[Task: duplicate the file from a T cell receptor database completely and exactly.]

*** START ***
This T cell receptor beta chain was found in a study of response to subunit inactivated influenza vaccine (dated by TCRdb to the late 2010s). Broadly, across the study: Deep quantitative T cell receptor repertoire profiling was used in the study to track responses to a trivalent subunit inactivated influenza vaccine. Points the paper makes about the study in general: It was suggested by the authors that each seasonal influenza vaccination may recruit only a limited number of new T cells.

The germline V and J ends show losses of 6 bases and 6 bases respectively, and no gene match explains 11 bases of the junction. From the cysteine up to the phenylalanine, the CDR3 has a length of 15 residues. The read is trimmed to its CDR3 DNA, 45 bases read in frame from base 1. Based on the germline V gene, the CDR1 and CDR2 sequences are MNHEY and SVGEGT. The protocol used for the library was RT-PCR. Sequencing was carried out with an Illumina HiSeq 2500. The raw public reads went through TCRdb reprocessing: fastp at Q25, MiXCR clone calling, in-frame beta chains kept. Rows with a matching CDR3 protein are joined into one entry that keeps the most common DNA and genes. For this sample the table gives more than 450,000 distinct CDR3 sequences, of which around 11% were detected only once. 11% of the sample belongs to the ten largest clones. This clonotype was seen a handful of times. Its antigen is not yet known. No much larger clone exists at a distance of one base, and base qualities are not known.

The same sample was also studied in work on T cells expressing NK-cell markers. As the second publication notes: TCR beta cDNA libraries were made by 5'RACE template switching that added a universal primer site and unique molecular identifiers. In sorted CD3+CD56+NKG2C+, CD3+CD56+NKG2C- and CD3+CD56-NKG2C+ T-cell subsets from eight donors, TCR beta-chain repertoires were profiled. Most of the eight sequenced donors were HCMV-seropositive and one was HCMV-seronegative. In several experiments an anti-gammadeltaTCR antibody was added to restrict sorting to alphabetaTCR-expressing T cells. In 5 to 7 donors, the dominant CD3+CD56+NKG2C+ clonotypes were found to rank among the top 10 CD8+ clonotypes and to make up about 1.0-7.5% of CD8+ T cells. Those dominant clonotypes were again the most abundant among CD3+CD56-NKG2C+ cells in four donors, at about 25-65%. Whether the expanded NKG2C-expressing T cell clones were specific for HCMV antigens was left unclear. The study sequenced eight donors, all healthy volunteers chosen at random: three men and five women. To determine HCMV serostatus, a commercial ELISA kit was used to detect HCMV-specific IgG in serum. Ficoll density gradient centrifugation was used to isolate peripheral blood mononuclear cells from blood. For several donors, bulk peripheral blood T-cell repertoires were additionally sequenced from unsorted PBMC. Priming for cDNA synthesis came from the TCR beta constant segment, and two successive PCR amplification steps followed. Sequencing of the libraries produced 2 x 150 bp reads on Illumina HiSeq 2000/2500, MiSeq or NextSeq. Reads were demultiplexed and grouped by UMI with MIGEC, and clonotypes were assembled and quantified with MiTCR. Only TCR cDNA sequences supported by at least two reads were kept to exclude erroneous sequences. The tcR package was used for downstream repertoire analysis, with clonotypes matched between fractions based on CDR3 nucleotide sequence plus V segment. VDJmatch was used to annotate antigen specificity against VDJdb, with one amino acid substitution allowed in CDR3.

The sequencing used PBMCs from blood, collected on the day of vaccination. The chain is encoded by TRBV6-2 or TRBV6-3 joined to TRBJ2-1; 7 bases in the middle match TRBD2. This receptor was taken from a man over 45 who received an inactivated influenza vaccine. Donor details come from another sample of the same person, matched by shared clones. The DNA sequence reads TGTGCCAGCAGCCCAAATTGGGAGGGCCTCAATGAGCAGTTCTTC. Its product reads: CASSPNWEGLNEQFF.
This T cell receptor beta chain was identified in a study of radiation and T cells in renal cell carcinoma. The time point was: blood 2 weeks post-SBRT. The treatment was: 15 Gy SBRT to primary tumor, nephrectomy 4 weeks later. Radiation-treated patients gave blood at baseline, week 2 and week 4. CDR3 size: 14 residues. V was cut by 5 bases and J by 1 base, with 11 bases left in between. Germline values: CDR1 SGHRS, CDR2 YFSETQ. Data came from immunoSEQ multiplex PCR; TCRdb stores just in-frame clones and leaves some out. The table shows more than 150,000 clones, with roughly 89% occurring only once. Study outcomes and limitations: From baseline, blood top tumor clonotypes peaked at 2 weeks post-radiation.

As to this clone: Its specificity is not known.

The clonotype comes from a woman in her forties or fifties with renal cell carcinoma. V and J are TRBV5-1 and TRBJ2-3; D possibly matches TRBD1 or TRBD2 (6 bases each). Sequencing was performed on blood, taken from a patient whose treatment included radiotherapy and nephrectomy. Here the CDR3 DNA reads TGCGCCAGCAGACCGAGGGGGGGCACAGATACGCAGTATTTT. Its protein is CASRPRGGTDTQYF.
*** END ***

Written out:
This T cell receptor beta chain was found in a study of response to subunit inactivated influenza vaccine (dated by TCRdb to the late 2010s). Broadly, across the study: Deep quantitative T cell receptor repertoire profiling was used in the study to track responses to a trivalent subunit inactivated influenza vaccine. Points the paper makes about the study in general: It was suggested by the authors that each seasonal influenza vaccination may recruit only a limited number of new T cells.

The germline V and J ends show losses of 6 bases and 6 bases respectively, and no gene match explains 11 bases of the junction. From the cysteine up to the phenylalanine, the CDR3 has a length of 15 residues. The read is trimmed to its CDR3 DNA, 45 bases read in frame from base 1. Based on the germline V gene, the CDR1 and CDR2 sequences are MNHEY and SVGEGT. The protocol used for the library was RT-PCR. Sequencing was carried out with an Illumina HiSeq 2500. The raw public reads went through TCRdb reprocessing: fastp at Q25, MiXCR clone calling, in-frame beta chains kept. Rows with a matching CDR3 protein are joined into one entry that keeps the most common DNA and genes. For this sample the table gives more than 450,000 distinct CDR3 sequences, of which around 11% were detected only once. 11% of the sample belongs to the ten largest clones. This clonotype was seen a handful of times. Its antigen is not yet known. No much larger clone exists at a distance of one base, and base qualities are not known.

The same sample was also studied in work on T cells expressing NK-cell markers. As the second publication notes: TCR beta cDNA libraries were made by 5'RACE template switching that added a universal primer site and unique molecular identifiers. In sorted CD3+CD56+NKG2C+, CD3+CD56+NKG2C- and CD3+CD56-NKG2C+ T-cell subsets from eight donors, TCR beta-chain repertoires were profiled. Most of the eight sequenced donors were HCMV-seropositive and one was HCMV-seronegative. In several experiments an anti-gammadeltaTCR antibody was added to restrict sorting to alphabetaTCR-expressing T cells. In 5 to 7 donors, the dominant CD3+CD56+NKG2C+ clonotypes were found to rank among the top 10 CD8+ clonotypes and to make up about 1.0-7.5% of CD8+ T cells. Those dominant clonotypes were again the most abundant among CD3+CD56-NKG2C+ cells in four donors, at about 25-65%. Whether the expanded NKG2C-expressing T cell clones were specific for HCMV antigens was left unclear. The study sequenced eight donors, all healthy volunteers chosen at random: three men and five women. To determine HCMV serostatus, a commercial ELISA kit was used to detect HCMV-specific IgG in serum. Ficoll density gradient centrifugation was used to isolate peripheral blood mononuclear cells from blood. For several donors, bulk peripheral blood T-cell repertoires were additionally sequenced from unsorted PBMC. Priming for cDNA synthesis came from the TCR beta constant segment, and two successive PCR amplification steps followed. Sequencing of the libraries produced 2 x 150 bp reads on Illumina HiSeq 2000/2500, MiSeq or NextSeq. Reads were demultiplexed and grouped by UMI with MIGEC, and clonotypes were assembled and quantified with MiTCR. Only TCR cDNA sequences supported by at least two reads were kept to exclude erroneous sequences. The tcR package was used for downstream repertoire analysis, with clonotypes matched between fractions based on CDR3 nucleotide sequence plus V segment. VDJmatch was used to annotate antigen specificity against VDJdb, with one amino acid substitution allowed in CDR3.

The sequencing used PBMCs from blood, collected on the day of vaccination. The chain is encoded by TRBV6-2 or TRBV6-3 joined to TRBJ2-1; 7 bases in the middle match TRBD2. This receptor was taken from a man over 45 who received an inactivated influenza vaccine. Donor details come from another sample of the same person, matched by shared clones. The DNA sequence reads TGTGCCAGCAGCCCAAATTGGGAGGGCCTCAATGAGCAGTTCTTC. Its product reads: CASSPNWEGLNEQFF.
This T cell receptor beta chain was identified in a study of radiation and T cells in renal cell carcinoma. The time point was: blood 2 weeks post-SBRT. The treatment was: 15 Gy SBRT to primary tumor, nephrectomy 4 weeks later. Radiation-treated patients gave blood at baseline, week 2 and week 4. CDR3 size: 14 residues. V was cut by 5 bases and J by 1 base, with 11 bases left in between. Germline values: CDR1 SGHRS, CDR2 YFSETQ. Data came from immunoSEQ multiplex PCR; TCRdb stores just in-frame clones and leaves some out. The table shows more than 150,000 clones, with roughly 89% occurring only once. Study outcomes and limitations: From baseline, blood top tumor clonotypes peaked at 2 weeks post-radiation.

As to this clone: Its specificity is not known.

The clonotype comes from a woman in her forties or fifties with renal cell carcinoma. V and J are TRBV5-1 and TRBJ2-3; D possibly matches TRBD1 or TRBD2 (6 bases each). Sequencing was performed on blood, taken from a patient whose treatment included radiotherapy and nephrectomy. Here the CDR3 DNA reads TGCGCCAGCAGACCGAGGGGGGGCACAGATACGCAGTATTTT. Its protein is CASRPRGGTDTQYF.